February Sees Plunge in Sales of New Homes : Economy: Decline is 14% for the nation, 28.5% for the West, where rains added to the slowdown.


Nationwide sales of new homes took a 14% dive in February from year-ago levels, the Commerce Department said Wednesday, as house hunters backed off in the face of higher interest rates.

The decline was even steeper in the West, where torrential rains contributed to a 28.5% drop in February, to a seasonally adjusted annual rate of 118,000 units. That was the sharpest monthly decrease for the region in more than 13 years, since a 31% fall in January, 1982.

"If you combine record rainfall with seven (Federal Reserve Board) interest rates hikes, you are going to have much slower sales," said Jeffrey Charney, vice president of marketing for Los Angeles-based home builder Kaufman & Broad Home Corp., which saw February sales drop in California but rise in out-of-state markets.

February's decline was yet another sign of weakness in the housing market and a harbinger of a slowdown in the nation's economy, some analysts said. Early this week, a report on February sales of existing homes showed a 5% decline from 1994 figures.

"This is another sign that consumer spending is really slowing down," said Cynthia Latta, an economist at DRI/McGraw-Hill.

The February plunge in sales of new homes--which translated into a seasonally adjusted annual rate of 551,000--follows a revised January increase of 2.6%, which was originally reported as a 3.8% gain. In addition, the government revised its December figure from a 0.9% increase to a 2.6% drop.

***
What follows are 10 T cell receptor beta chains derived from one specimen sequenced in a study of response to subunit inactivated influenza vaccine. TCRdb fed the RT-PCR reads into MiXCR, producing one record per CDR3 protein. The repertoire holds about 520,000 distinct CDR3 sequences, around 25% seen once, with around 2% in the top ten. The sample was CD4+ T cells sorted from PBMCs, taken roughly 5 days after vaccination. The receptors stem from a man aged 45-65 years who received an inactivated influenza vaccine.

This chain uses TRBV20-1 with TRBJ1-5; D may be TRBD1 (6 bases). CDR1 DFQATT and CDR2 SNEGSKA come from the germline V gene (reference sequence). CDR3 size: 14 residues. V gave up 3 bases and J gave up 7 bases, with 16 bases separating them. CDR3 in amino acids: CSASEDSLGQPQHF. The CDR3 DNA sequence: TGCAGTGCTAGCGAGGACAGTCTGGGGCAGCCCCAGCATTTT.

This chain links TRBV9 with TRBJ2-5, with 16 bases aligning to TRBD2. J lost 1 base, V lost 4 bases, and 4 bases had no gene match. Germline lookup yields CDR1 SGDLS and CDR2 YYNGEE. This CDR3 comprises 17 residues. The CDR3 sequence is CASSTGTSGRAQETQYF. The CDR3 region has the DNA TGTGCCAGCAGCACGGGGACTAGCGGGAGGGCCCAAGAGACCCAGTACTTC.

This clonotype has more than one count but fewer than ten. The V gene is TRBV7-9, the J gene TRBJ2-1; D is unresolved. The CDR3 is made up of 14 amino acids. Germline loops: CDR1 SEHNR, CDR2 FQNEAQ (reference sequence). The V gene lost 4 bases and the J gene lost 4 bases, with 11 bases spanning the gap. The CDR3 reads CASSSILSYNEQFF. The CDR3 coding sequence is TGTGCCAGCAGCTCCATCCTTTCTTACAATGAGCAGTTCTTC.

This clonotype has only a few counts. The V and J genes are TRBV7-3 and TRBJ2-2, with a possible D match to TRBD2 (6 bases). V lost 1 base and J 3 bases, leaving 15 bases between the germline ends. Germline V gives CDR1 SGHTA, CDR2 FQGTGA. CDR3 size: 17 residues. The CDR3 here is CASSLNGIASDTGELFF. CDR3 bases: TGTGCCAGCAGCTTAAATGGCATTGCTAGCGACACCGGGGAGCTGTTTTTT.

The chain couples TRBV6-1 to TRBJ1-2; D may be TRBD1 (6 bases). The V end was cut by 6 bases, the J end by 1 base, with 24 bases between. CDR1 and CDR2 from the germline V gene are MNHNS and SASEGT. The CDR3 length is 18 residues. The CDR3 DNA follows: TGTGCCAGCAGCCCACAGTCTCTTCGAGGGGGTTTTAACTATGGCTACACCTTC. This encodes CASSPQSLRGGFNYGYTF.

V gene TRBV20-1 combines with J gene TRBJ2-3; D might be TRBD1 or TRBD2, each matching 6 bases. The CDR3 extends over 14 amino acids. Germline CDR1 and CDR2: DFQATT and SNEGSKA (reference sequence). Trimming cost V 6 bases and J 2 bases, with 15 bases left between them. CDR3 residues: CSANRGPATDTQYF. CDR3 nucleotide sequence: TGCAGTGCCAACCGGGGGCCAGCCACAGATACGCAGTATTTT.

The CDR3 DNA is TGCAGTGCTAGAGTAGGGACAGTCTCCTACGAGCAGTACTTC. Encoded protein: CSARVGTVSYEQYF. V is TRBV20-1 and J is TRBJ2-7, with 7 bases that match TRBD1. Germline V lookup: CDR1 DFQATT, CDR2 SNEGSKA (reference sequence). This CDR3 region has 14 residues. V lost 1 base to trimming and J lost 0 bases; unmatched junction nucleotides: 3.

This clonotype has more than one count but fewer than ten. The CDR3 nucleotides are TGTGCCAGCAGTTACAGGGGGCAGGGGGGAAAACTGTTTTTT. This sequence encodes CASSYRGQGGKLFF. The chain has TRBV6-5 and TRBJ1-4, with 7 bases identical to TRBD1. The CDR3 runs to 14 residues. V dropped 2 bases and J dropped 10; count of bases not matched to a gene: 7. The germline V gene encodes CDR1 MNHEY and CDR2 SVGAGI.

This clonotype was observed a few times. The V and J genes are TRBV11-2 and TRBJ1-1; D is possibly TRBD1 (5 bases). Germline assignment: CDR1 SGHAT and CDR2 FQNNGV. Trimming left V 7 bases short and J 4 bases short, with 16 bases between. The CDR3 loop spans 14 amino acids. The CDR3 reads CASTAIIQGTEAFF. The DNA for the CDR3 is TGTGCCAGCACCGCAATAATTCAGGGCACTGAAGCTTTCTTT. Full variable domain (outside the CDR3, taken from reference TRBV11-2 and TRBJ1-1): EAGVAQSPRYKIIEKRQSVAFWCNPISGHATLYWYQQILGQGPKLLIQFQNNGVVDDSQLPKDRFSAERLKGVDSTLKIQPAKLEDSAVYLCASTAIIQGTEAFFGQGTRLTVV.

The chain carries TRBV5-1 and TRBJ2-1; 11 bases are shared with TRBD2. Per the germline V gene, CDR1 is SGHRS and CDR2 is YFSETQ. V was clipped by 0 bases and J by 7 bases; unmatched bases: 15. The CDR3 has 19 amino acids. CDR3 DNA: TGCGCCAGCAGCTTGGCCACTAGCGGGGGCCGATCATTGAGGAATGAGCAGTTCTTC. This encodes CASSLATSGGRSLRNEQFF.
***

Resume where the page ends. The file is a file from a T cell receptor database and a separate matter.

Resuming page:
"This is very consistent with falling starts last month and with weaker existing home sales," said economist David Lereah of the Mortgage Bankers Assn.

Despite a modest increase expected later in the spring, Lereah said, the annual rate of new home sales this year is unlikely to exceed about 615,000, which would represent an 8% drop from last year's level.

Sales of new homes were off across the nation last month, falling 8.8% in the Midwest, 10.7% in the South and 1.6% in the Northeast. The median price of a new home was $129,900, up from $127,900 in January but unchanged from February, 1994.

By the end of February, there were an estimated 350,000 new homes finished and on the market. That was the most in more than 4 1/2 years, since 353,000 in June, 1990, presenting a significant inventory that will keep building rates down.

February's poor showing was blamed primarily on interest rates, which remain well above year-ago levels even though they have fallen slightly since late last year. Fixed-rate mortgages averaged 8.77% last month compared to 7.15% in February, 1994, according to the Federal Home Loan Mortgage Corp.

"Every time we try to get off the canvas, these higher rates knock us right back down," said Robert Rivinius, chief executive of the California Building Industry Assn.

Many western home builders and developers relied heavily on advertising and incentives to attract potential buyers amid rainstorms. In Bakersfield, Kaufman & Broad opened a new development during a downpour on Feb. 4. About 500 people showed up--but only after the company advertised heavily.

"You can't back away. . . . You have to be even more aggressive in this market," said Kaufman & Broad's Charney.


Times wire services contributed to this report.


U.S. Home Sales

Seasonally adjusted annual rate, in thousands of units:

Feb. 1995: 551

Source: Commerce Department

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